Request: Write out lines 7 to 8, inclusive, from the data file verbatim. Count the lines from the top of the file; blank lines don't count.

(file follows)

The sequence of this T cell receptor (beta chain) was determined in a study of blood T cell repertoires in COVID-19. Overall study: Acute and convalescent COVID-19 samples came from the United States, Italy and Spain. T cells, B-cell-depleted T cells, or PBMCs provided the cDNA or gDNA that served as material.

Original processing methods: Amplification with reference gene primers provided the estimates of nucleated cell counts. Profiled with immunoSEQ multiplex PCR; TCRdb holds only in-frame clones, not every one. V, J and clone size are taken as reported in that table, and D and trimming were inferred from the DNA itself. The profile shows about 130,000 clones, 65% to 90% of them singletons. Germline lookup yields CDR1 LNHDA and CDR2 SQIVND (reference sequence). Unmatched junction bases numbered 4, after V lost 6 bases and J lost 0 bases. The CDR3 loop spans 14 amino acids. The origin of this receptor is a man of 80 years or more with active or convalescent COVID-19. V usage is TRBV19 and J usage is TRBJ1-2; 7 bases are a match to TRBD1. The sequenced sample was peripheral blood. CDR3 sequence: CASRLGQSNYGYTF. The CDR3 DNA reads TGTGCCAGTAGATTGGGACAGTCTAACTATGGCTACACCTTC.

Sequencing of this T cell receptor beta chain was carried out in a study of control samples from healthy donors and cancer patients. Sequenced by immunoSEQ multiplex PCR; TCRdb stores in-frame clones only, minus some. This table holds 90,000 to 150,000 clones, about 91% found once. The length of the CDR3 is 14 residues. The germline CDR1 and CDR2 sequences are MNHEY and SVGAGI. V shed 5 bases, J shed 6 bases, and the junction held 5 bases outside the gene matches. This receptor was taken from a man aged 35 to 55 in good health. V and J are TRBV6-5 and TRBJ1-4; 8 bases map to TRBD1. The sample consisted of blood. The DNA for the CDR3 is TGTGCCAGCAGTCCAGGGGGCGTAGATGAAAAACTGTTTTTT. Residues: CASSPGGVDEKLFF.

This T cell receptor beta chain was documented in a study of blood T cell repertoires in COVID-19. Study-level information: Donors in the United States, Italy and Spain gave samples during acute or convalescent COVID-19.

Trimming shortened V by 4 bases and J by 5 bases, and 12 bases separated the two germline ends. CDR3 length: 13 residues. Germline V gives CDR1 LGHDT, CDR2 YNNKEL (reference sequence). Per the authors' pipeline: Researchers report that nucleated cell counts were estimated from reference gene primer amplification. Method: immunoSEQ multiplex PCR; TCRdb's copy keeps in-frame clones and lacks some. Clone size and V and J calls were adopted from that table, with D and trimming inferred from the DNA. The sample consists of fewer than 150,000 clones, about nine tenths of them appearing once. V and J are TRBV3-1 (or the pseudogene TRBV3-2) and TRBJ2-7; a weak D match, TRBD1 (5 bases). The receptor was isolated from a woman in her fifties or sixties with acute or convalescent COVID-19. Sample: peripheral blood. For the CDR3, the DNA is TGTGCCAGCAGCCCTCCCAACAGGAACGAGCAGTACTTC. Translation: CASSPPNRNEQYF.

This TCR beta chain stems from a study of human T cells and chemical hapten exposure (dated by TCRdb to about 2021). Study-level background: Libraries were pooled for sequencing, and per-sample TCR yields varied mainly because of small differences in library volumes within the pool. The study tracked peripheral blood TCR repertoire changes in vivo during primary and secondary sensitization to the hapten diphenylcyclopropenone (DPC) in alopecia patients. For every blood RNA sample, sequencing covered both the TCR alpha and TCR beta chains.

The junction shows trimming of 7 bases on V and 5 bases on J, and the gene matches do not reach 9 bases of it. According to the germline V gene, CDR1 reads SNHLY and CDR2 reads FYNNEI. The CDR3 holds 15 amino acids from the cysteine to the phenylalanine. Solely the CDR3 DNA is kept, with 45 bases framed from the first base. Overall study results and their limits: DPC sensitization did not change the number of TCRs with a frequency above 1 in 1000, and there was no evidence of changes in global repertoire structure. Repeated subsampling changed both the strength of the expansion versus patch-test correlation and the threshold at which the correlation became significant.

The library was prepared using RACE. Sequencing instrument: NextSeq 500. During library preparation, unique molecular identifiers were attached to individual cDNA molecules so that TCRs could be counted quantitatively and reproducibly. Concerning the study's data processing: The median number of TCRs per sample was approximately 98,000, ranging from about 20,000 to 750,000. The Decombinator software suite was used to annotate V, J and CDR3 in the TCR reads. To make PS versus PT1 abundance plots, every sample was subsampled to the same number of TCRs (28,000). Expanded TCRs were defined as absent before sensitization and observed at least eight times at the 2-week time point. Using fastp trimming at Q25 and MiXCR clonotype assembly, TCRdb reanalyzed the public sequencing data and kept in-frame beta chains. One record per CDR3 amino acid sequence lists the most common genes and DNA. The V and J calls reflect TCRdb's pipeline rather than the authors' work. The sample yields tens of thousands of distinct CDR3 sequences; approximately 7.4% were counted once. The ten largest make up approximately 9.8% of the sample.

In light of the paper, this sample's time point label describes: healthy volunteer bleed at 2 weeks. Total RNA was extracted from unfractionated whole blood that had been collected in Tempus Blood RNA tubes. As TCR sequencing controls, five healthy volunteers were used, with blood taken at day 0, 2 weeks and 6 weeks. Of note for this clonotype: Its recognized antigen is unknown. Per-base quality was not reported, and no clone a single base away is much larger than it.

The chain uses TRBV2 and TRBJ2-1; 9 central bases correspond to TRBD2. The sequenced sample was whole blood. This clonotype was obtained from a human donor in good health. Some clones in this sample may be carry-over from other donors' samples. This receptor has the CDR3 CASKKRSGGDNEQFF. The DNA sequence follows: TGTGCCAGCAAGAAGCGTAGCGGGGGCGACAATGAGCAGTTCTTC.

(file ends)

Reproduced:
The junction shows trimming of 7 bases on V and 5 bases on J, and the gene matches do not reach 9 bases of it. According to the germline V gene, CDR1 reads SNHLY and CDR2 reads FYNNEI. The CDR3 holds 15 amino acids from the cysteine to the phenylalanine. Solely the CDR3 DNA is kept, with 45 bases framed from the first base. Overall study results and their limits: DPC sensitization did not change the number of TCRs with a frequency above 1 in 1000, and there was no evidence of changes in global repertoire structure. Repeated subsampling changed both the strength of the expansion versus patch-test correlation and the threshold at which the correlation became significant.

The library was prepared using RACE. Sequencing instrument: NextSeq 500. During library preparation, unique molecular identifiers were attached to individual cDNA molecules so that TCRs could be counted quantitatively and reproducibly. Concerning the study's data processing: The median number of TCRs per sample was approximately 98,000, ranging from about 20,000 to 750,000. The Decombinator software suite was used to annotate V, J and CDR3 in the TCR reads. To make PS versus PT1 abundance plots, every sample was subsampled to the same number of TCRs (28,000). Expanded TCRs were defined as absent before sensitization and observed at least eight times at the 2-week time point. Using fastp trimming at Q25 and MiXCR clonotype assembly, TCRdb reanalyzed the public sequencing data and kept in-frame beta chains. One record per CDR3 amino acid sequence lists the most common genes and DNA. The V and J calls reflect TCRdb's pipeline rather than the authors' work. The sample yields tens of thousands of distinct CDR3 sequences; approximately 7.4% were counted once. The ten largest make up approximately 9.8% of the sample.